Friday, June 1, 2012

Florida History: Tales from the Shippey House - the judge and new fangled wagers

Shippey House cir. 1914-18

 For more Florida history,

By Jane Feehan

A piece of old Fort Lauderdale, the Shippey House,* was moved from its original location several blocks away to Himmarshee Village late in 2011 in anticipation of a new foundation, which is taking longer than expected. Friends of the Shippey House, Inc. are funding the foundation and structure renovations.

The house, nearly 100 years old, is of interest to historical preservationists because it was constructed of tough - and now extinct - Dade County pine and was one of a very few two-story cottages built about 1914. It was also home to Fred B. Shippey (1877-1934), Broward County’s second judge.

Not a lot is known about Judge Shippey. Records indicate he was born in Illinois, that his father was a judge and that they declared themselves farmers on a census.  Father, son and family moved to Fort Lauderdale  in 1912. Fred Shippey succeeded the first county judge, JF Bunn, who held the post from 1915 until his death in 1920. Shippey probably did not hold a law degree (not unusual at the time and in some states, like Texas, not unheard of today).

It was thought Judge Shippey served well and honestly (1920-1933). He also assisted disabled children throughout the state and belonged to an organization that built a hospital for them. In looking through  old newspaper archives, I did find something interesting about his legal career.

In 1927 the judge rendered a decision that a “new fangled wagering system” at Pompano race track (not today’s Pompano Park but a predecessor) was not gambling. The system operated on the premise that wagers were really donations to horse owners (don’t laugh). This infuriated Gov. John W. Martin who sided with the Florida Supreme Court in its decision to close the race track to end all semblance of gambling.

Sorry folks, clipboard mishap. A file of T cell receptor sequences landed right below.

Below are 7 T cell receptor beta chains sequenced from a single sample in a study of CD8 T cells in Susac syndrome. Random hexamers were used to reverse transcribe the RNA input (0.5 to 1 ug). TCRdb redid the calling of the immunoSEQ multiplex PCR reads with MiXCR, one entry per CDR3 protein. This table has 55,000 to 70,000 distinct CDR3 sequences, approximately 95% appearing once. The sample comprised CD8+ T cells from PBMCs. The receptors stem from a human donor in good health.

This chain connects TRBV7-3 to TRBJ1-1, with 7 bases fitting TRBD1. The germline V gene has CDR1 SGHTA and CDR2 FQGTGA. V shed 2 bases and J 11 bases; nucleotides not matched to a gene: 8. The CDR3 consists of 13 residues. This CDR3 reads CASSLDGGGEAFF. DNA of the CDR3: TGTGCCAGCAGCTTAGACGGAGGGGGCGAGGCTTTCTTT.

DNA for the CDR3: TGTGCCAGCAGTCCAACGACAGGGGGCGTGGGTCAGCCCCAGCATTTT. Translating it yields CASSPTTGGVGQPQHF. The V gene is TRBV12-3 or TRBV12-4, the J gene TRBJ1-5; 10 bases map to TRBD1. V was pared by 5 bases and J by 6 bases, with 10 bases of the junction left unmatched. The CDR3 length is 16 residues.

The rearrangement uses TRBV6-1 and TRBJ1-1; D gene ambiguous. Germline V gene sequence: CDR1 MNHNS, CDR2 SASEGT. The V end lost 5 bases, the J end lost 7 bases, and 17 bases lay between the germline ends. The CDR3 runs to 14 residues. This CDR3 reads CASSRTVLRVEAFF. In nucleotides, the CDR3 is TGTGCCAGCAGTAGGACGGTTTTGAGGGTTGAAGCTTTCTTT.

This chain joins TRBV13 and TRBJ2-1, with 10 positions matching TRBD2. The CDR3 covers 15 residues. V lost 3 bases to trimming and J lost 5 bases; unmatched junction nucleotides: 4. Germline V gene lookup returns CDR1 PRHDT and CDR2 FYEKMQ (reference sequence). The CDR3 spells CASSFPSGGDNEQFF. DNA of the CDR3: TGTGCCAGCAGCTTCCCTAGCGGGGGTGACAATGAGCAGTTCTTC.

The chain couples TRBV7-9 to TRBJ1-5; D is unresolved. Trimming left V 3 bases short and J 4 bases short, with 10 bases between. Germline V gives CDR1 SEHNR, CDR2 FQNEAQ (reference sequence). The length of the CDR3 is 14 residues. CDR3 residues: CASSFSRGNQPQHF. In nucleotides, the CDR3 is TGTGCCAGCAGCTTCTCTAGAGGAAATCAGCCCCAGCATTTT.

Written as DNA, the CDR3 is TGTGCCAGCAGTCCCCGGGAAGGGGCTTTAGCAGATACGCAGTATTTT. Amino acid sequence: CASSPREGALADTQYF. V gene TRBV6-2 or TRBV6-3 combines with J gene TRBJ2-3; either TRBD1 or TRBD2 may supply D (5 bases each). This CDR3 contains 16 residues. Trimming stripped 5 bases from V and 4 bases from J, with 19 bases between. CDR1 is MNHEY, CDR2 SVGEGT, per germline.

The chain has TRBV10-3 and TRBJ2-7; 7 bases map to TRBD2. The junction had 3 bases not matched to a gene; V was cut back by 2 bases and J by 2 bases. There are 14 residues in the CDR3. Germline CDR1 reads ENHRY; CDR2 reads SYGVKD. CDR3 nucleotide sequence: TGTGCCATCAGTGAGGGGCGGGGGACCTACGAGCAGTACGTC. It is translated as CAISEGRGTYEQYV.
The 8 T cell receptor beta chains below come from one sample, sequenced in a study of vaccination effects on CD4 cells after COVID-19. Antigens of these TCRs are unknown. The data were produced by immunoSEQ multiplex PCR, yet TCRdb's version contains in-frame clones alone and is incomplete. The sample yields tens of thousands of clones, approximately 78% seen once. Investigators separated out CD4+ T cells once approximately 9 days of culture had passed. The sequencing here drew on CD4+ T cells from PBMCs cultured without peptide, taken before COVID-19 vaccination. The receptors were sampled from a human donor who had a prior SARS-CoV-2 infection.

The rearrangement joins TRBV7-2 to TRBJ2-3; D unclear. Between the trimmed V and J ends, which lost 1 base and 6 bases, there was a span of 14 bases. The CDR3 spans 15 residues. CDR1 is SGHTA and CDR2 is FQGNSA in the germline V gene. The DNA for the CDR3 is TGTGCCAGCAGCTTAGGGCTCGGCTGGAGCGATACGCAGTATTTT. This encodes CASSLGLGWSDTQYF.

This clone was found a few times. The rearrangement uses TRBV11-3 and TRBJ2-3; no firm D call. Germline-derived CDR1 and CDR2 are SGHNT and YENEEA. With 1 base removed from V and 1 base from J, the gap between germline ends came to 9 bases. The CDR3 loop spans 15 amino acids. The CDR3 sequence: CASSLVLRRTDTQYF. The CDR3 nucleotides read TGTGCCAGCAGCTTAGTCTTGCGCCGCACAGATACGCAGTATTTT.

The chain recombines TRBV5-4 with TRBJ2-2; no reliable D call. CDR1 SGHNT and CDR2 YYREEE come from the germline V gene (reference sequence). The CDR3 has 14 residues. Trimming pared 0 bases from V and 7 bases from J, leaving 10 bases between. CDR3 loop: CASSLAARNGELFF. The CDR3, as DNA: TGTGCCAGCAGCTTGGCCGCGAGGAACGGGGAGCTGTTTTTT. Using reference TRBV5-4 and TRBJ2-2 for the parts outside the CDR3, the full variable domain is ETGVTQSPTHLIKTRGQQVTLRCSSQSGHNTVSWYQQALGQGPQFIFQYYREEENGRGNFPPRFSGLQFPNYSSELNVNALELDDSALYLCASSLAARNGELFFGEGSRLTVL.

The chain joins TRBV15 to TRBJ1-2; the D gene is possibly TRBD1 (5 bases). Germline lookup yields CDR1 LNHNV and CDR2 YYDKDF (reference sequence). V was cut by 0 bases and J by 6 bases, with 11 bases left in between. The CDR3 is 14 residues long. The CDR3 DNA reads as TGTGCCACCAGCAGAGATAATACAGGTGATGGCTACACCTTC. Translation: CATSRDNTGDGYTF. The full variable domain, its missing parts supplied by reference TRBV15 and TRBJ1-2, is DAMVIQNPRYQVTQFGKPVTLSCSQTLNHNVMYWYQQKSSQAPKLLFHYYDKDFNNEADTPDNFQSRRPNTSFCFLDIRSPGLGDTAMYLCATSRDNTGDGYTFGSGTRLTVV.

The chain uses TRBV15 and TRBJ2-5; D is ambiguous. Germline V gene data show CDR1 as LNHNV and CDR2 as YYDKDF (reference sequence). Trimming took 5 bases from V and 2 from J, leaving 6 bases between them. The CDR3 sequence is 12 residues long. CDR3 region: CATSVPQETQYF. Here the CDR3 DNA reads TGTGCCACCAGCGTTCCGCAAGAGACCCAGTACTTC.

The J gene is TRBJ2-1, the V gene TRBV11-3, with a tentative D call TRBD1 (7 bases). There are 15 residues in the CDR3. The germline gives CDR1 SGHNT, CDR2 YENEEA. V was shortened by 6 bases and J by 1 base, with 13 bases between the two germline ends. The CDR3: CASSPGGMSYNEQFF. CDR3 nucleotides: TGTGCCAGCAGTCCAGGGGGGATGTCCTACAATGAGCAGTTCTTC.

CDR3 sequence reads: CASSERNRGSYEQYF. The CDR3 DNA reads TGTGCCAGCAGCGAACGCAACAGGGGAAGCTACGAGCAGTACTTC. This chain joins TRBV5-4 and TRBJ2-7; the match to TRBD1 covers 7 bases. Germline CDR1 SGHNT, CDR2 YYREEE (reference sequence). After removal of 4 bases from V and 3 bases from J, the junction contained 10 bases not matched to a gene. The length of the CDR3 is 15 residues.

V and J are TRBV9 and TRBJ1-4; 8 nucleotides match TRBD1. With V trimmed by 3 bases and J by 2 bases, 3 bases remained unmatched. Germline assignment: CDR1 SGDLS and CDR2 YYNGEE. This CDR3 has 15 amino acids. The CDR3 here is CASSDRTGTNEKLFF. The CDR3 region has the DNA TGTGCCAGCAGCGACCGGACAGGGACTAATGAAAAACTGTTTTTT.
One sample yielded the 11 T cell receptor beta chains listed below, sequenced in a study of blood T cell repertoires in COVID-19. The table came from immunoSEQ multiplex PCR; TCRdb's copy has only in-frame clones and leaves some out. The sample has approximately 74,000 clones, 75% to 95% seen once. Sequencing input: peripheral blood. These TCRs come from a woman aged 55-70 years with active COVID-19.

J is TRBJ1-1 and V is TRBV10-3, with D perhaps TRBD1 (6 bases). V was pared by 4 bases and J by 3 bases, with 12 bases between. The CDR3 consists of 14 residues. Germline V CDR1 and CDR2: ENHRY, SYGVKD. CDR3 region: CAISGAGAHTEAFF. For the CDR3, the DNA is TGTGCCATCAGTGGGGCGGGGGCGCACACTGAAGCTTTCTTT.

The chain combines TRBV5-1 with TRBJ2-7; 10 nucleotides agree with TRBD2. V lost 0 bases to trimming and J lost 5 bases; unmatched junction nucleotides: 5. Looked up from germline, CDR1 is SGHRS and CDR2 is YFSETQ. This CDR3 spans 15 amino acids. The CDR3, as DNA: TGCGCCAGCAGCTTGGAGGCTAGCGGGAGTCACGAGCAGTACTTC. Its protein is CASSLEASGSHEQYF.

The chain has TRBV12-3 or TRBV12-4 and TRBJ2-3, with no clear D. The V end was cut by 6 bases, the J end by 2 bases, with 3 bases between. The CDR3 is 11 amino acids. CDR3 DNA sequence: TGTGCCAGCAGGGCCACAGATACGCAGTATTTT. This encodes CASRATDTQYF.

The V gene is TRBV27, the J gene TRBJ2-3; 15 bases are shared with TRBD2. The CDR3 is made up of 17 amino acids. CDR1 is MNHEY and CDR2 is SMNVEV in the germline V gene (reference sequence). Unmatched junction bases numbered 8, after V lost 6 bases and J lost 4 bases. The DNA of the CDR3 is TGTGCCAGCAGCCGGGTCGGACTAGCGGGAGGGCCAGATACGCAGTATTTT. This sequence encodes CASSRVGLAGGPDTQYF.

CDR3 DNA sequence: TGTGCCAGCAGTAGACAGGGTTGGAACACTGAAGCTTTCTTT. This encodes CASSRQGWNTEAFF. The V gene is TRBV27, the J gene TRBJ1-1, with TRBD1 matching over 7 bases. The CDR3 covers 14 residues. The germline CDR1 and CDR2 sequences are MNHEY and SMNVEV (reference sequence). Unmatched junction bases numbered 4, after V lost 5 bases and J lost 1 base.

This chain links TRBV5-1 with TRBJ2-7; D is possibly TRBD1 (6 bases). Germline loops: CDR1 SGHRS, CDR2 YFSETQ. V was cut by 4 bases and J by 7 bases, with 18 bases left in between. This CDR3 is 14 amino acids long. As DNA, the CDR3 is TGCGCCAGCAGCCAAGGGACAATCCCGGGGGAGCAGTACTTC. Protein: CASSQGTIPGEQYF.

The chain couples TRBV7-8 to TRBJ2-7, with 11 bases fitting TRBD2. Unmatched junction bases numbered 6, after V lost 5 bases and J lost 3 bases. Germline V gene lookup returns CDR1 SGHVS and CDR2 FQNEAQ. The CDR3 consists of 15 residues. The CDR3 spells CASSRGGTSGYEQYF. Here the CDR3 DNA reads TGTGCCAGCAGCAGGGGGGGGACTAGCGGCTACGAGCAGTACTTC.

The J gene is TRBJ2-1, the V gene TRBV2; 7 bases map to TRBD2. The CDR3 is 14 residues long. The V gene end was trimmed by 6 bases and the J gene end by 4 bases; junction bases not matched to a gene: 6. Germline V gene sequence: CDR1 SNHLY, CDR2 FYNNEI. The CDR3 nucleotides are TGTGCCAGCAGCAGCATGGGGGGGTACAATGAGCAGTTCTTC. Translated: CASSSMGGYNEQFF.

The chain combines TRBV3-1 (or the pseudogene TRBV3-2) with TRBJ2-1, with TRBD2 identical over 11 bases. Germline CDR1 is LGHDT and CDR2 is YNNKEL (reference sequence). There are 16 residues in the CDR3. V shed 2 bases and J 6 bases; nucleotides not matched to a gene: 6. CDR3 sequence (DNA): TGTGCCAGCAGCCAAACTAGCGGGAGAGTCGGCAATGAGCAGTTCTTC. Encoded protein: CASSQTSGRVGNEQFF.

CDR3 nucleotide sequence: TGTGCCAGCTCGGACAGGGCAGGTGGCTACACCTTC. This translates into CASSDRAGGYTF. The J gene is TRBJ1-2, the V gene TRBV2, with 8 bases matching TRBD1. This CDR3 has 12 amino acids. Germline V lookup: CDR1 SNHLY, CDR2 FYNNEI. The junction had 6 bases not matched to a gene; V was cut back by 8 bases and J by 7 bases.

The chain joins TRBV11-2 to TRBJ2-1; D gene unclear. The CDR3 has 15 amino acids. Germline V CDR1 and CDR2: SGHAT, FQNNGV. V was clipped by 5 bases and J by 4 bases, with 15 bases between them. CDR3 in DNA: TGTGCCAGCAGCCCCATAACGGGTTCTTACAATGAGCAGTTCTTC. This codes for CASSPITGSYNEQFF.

The governor sent a letter to Broward Sheriff Paul C. Bryan demanding that he shut down the track that afternoon and if he didn’t he would be replaced. So would Judge Shippey, if he did not cooperate. Miami attorney James M. Carson, long an active agent to close the track, remarked that it was the first time in history a case was appealed from the supreme court of Florida to a county judge. “I like Judge Fred Shippey,” said Carson. “ ‘Brutus is an honorable man.’ May it be remembered that Brutus had distinguished company.”  

Gambling had a wide circle of protectors in Broward County until nearly 1950.

*The Shippey House was turned over to Riverwalk, Inc. a nonproft organization, in 2015). 

For more on gambling in Broward County in the 1920s and after, use search box at top right.
Miami News, March 12, 1927.
Sun-Sentinel, May 31, 2012.

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Tags: Gambling in Broward in the 1920s, Judge Shippey, Pompano race track in the 1920s, Fort Lauderdale history, Broward judges, old Fort Lauderdale architecture, old Fort Lauderdale homes, film researcher

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